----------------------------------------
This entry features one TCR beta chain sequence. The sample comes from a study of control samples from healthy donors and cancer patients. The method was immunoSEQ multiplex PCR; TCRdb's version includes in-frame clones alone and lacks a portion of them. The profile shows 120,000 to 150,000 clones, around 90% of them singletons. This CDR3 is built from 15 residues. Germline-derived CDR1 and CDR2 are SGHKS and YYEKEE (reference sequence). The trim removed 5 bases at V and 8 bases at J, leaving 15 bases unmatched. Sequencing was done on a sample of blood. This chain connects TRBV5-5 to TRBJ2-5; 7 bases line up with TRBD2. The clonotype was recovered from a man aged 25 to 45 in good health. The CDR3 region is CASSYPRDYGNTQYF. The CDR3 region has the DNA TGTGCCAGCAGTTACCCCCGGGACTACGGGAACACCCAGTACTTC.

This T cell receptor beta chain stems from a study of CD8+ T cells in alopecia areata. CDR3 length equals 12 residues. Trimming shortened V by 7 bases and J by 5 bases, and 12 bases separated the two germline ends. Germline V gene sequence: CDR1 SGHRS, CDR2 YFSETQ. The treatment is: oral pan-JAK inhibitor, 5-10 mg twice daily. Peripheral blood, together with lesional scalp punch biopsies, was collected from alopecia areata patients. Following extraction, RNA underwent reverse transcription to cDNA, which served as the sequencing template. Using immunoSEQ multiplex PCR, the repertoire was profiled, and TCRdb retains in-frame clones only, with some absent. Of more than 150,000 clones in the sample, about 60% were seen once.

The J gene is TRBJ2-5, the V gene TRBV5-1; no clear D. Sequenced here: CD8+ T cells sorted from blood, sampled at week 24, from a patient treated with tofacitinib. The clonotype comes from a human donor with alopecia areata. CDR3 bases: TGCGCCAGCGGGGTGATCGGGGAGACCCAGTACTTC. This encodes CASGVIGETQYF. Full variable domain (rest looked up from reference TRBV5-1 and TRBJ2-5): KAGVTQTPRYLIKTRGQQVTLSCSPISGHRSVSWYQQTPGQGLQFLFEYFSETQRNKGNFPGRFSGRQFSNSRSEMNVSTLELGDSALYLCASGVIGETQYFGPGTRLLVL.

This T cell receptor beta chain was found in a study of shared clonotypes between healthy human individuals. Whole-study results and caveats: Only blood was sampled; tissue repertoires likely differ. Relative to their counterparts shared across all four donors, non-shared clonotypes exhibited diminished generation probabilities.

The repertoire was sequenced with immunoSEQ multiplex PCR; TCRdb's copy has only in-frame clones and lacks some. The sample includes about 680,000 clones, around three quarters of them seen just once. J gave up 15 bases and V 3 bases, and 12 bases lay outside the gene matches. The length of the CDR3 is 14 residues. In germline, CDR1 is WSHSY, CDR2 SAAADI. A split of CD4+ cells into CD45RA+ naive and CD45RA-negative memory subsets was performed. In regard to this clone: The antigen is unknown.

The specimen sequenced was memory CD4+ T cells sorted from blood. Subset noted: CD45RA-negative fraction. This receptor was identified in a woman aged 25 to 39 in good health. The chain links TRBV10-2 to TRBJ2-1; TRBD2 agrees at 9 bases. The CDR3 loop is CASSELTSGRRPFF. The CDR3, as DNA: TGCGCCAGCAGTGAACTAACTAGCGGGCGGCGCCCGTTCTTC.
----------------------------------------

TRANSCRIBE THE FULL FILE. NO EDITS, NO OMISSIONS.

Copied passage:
This entry features one TCR beta chain sequence. The sample comes from a study of control samples from healthy donors and cancer patients. The method was immunoSEQ multiplex PCR; TCRdb's version includes in-frame clones alone and lacks a portion of them. The profile shows 120,000 to 150,000 clones, around 90% of them singletons. This CDR3 is built from 15 residues. Germline-derived CDR1 and CDR2 are SGHKS and YYEKEE (reference sequence). The trim removed 5 bases at V and 8 bases at J, leaving 15 bases unmatched. Sequencing was done on a sample of blood. This chain connects TRBV5-5 to TRBJ2-5; 7 bases line up with TRBD2. The clonotype was recovered from a man aged 25 to 45 in good health. The CDR3 region is CASSYPRDYGNTQYF. The CDR3 region has the DNA TGTGCCAGCAGTTACCCCCGGGACTACGGGAACACCCAGTACTTC.

This T cell receptor beta chain stems from a study of CD8+ T cells in alopecia areata. CDR3 length equals 12 residues. Trimming shortened V by 7 bases and J by 5 bases, and 12 bases separated the two germline ends. Germline V gene sequence: CDR1 SGHRS, CDR2 YFSETQ. The treatment is: oral pan-JAK inhibitor, 5-10 mg twice daily. Peripheral blood, together with lesional scalp punch biopsies, was collected from alopecia areata patients. Following extraction, RNA underwent reverse transcription to cDNA, which served as the sequencing template. Using immunoSEQ multiplex PCR, the repertoire was profiled, and TCRdb retains in-frame clones only, with some absent. Of more than 150,000 clones in the sample, about 60% were seen once.

The J gene is TRBJ2-5, the V gene TRBV5-1; no clear D. Sequenced here: CD8+ T cells sorted from blood, sampled at week 24, from a patient treated with tofacitinib. The clonotype comes from a human donor with alopecia areata. CDR3 bases: TGCGCCAGCGGGGTGATCGGGGAGACCCAGTACTTC. This encodes CASGVIGETQYF. Full variable domain (rest looked up from reference TRBV5-1 and TRBJ2-5): KAGVTQTPRYLIKTRGQQVTLSCSPISGHRSVSWYQQTPGQGLQFLFEYFSETQRNKGNFPGRFSGRQFSNSRSEMNVSTLELGDSALYLCASGVIGETQYFGPGTRLLVL.

This T cell receptor beta chain was found in a study of shared clonotypes between healthy human individuals. Whole-study results and caveats: Only blood was sampled; tissue repertoires likely differ. Relative to their counterparts shared across all four donors, non-shared clonotypes exhibited diminished generation probabilities.

The repertoire was sequenced with immunoSEQ multiplex PCR; TCRdb's copy has only in-frame clones and lacks some. The sample includes about 680,000 clones, around three quarters of them seen just once. J gave up 15 bases and V 3 bases, and 12 bases lay outside the gene matches. The length of the CDR3 is 14 residues. In germline, CDR1 is WSHSY, CDR2 SAAADI. A split of CD4+ cells into CD45RA+ naive and CD45RA-negative memory subsets was performed. In regard to this clone: The antigen is unknown.

The specimen sequenced was memory CD4+ T cells sorted from blood. Subset noted: CD45RA-negative fraction. This receptor was identified in a woman aged 25 to 39 in good health. The chain links TRBV10-2 to TRBJ2-1; TRBD2 agrees at 9 bases. The CDR3 loop is CASSELTSGRRPFF. The CDR3, as DNA: TGCGCCAGCAGTGAACTAACTAGCGGGCGGCGCCCGTTCTTC.